Read the full article here.

The FBI Is Overstepping Its Boundaries With Apple

By: Tim Sparapani

The Apple-FBI saga playing out in a very public way is a classic case of overreach by a law enforcement agency. The FBI is putting extraordinary (and unprecedented) pressure on Apple following the horrific San Bernadino shootings. The U.S. government has filed a motion in court to compel Apple to re-engineer its operating system so that the FCC can investigate whether the shooter used his iPhone to communicate or plan with other potential co-conspirators.

Forcing Apple to crack open its own code might appeal to some people clamoring for a quick fix for the ever-increasing threat of terrorism in our country. Unfortunately, there are no quick fixes and the government’s move is an extraordinary threat to civil liberty. It also won’t solve the larger problem. A backdoor won’t stop terrorism, but it will weaken smartphone security systems with no likelihood of any real public benefit. The public, and policymakers, should support Apple’s public resistance to the FBI’s pressure tactics. The FBI’s proposal is dangerous for at least these four reasons:

It Won’t Stop Terrorism

The FBI wants Apple to build a post-incident forensic investigation tool to unpack what may have happened. But that will not actually deter or prevent terrorism. Terrorists will simply switch to using encrypted phones from other countries.

It Will Open Security Loopholes

If the government is allowed to force Apple to provide a backdoor to its operating system, it will weaken security for all U.S. consumers on a go-forward basis This will not force committed terrorists to think twice, but instead could make Apple’s operating system vulnerable to the hacking of consumer data on a large scale given the way this story is playing out publicly as the hacking community will be awaiting the court decision with baited breath.

Read the full article here.

Utilities panel has too much on its plate

By: Kish Rajan

Assemblyman Mike Gatto is taking a bold step with his proposed constitutional amendment to obliterate the California Public Utilities Commission. Such a drastic action may not pass into law, but it kick-starts a critical conversation about the agency’s future.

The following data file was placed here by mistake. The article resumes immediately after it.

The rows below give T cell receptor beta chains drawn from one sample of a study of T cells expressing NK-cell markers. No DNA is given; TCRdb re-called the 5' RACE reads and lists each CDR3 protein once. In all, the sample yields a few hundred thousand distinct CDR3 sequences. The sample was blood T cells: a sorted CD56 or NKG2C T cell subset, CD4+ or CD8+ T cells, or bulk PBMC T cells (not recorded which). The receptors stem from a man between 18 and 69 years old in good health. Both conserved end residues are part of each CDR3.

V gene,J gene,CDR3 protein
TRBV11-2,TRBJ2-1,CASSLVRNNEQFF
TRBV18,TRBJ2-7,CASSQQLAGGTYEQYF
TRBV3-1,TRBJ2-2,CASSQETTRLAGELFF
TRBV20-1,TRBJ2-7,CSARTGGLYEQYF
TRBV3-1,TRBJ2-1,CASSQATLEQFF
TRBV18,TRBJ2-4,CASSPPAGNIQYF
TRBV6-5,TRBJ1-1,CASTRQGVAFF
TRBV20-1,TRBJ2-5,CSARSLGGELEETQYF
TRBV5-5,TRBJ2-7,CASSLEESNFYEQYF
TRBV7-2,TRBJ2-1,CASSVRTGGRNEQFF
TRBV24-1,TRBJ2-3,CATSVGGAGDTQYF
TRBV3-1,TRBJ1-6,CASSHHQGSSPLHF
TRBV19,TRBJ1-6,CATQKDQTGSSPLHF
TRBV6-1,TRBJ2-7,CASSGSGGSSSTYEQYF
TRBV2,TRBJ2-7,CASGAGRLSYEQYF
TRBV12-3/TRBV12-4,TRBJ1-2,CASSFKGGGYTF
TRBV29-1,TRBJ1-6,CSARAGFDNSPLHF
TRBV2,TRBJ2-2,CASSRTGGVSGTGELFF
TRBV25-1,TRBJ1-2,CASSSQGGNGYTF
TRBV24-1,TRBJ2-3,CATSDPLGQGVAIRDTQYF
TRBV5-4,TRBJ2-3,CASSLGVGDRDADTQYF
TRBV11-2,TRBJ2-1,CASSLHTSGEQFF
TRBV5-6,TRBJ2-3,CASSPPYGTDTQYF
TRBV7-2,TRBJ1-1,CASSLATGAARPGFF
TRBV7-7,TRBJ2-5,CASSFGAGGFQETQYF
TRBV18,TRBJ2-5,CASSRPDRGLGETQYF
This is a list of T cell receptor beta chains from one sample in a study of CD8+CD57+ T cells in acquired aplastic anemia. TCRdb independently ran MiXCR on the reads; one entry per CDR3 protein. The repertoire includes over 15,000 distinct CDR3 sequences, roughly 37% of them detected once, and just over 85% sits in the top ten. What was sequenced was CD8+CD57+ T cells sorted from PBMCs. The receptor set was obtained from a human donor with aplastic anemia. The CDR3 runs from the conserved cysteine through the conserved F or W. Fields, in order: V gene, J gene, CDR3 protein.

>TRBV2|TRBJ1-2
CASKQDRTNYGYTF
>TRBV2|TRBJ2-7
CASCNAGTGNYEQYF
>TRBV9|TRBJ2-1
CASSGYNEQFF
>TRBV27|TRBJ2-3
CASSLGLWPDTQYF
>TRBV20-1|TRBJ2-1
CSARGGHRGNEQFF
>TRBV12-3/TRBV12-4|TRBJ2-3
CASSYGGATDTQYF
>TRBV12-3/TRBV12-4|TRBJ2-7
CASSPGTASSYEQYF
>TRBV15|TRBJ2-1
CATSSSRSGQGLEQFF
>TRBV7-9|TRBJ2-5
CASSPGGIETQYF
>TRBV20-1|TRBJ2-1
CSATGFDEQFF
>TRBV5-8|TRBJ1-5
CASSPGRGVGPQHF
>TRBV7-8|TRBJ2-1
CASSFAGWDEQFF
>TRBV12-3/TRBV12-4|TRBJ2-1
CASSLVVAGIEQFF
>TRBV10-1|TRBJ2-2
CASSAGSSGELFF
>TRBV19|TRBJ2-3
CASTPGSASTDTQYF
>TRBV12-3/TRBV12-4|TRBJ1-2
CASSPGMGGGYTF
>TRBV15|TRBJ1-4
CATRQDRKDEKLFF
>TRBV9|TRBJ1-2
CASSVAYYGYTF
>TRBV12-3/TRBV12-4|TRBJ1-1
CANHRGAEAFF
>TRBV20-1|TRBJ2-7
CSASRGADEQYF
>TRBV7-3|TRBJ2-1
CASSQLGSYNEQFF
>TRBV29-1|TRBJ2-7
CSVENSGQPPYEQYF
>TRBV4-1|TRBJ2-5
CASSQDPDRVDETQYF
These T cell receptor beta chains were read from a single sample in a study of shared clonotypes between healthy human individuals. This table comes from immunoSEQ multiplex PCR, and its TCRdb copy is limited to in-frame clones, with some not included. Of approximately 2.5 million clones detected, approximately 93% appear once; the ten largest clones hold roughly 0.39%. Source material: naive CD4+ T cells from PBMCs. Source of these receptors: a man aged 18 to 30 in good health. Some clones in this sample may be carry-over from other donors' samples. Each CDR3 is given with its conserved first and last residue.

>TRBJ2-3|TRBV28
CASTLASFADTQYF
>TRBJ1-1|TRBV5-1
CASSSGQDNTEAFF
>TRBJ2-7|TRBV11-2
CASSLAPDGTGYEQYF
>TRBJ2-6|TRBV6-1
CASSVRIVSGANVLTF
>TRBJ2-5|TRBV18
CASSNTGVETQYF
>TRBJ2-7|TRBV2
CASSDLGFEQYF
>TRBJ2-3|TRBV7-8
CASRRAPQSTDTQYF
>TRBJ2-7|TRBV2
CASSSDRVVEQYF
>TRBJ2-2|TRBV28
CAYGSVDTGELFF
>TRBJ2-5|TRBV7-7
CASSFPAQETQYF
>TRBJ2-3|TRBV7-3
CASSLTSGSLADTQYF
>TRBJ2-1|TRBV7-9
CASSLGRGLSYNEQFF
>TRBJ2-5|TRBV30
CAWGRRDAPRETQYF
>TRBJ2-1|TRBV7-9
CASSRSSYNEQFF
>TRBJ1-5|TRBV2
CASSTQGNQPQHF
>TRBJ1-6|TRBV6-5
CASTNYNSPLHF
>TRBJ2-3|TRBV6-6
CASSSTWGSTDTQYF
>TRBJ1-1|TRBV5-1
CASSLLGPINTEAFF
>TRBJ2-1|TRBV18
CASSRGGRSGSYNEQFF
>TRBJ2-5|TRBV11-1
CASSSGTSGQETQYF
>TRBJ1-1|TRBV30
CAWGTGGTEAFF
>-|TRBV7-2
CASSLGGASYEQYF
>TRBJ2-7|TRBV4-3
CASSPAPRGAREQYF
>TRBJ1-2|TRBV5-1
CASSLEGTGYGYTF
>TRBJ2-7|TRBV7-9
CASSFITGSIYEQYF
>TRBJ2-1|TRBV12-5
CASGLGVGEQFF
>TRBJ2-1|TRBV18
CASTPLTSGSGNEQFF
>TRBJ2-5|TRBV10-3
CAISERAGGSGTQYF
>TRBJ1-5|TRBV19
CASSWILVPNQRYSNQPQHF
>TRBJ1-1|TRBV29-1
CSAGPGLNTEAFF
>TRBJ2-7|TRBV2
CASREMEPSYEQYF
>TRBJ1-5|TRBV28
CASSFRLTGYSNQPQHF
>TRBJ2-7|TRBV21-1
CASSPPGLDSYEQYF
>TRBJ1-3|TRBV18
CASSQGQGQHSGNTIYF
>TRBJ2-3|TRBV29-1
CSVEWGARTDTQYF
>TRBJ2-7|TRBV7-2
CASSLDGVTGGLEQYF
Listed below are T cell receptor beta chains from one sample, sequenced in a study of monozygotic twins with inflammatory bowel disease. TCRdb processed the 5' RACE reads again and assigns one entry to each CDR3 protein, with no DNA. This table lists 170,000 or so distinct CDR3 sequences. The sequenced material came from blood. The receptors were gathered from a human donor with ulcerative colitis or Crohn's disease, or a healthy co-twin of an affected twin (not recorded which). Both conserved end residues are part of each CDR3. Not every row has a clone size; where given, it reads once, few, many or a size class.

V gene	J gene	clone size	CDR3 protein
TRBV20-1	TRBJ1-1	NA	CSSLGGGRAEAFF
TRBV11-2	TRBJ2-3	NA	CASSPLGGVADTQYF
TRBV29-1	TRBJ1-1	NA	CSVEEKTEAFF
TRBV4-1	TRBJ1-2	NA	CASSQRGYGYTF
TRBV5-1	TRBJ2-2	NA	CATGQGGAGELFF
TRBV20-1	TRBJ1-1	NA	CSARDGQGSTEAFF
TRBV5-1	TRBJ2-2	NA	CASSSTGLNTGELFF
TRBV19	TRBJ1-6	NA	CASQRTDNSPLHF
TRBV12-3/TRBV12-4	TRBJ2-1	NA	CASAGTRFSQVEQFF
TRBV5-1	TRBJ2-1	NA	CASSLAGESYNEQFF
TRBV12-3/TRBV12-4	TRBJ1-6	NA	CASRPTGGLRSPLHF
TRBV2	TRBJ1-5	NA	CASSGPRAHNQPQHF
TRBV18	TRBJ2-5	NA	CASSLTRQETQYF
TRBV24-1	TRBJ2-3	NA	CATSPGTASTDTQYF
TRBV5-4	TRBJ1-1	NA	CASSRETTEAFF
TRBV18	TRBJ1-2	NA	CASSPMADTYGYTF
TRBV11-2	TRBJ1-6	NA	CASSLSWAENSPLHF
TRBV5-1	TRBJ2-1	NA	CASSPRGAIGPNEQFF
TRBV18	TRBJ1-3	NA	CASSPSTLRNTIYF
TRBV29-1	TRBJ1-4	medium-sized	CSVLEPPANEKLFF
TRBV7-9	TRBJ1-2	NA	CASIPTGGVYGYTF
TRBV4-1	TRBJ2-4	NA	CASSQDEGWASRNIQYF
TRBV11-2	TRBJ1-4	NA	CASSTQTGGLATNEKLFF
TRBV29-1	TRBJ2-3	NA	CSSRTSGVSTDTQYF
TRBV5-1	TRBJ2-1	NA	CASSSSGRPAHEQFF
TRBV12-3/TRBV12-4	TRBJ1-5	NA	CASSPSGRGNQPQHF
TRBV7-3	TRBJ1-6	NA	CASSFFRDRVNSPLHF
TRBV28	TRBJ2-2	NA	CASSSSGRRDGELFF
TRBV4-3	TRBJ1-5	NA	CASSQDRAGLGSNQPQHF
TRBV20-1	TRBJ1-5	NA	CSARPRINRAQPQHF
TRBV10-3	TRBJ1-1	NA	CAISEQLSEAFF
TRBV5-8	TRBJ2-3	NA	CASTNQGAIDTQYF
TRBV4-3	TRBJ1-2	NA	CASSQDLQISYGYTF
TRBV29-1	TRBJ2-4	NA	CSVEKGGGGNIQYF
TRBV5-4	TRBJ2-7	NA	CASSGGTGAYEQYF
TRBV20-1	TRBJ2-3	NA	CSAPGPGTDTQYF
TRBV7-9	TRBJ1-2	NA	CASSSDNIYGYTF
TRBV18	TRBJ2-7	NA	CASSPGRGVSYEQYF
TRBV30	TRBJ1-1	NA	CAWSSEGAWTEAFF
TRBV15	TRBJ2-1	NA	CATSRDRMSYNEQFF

Gatto cites concerns about the PUC’s handling of a string of problems related to energy utilities, including the San Onofre nuclear plant shutdown and the San Bruno gas line explosion. The commission is also deeply engaged in overseeing California’s massive shift away from fossil fuels to renewable energy.

If regulating the energy industry wasn’t enough of a chore, utilities are not the only sector under the PUC’s purview. The commission has divisions overseeing railroads, light rail and transit; taxis and ride-share services; and water and sewer systems.

And its jurisdiction over telecommunications is largely overlooked. As the center of the innovation economy, California relies heavily upon strong telecommunications infrastructure. But the commission is failing to keep pace with the fast-changing industry, holding back critical investments to providing more and better technology to more Californians, particularly low-income citizens on the other side of the digital divide.

According to the Milken Institute, San Jose and San Francisco are the best-performing cities in the nation for job growth, wage gains and technological advancement. While that is laudable, what is the PUC’s plan to extend that prosperity beyond the Bay Area and into every region across California?

The pathway to greater prosperity is through innovation and investment. That is driven by consumer demand supported by forward-looking thinking, rather than outdated regulatory mandates.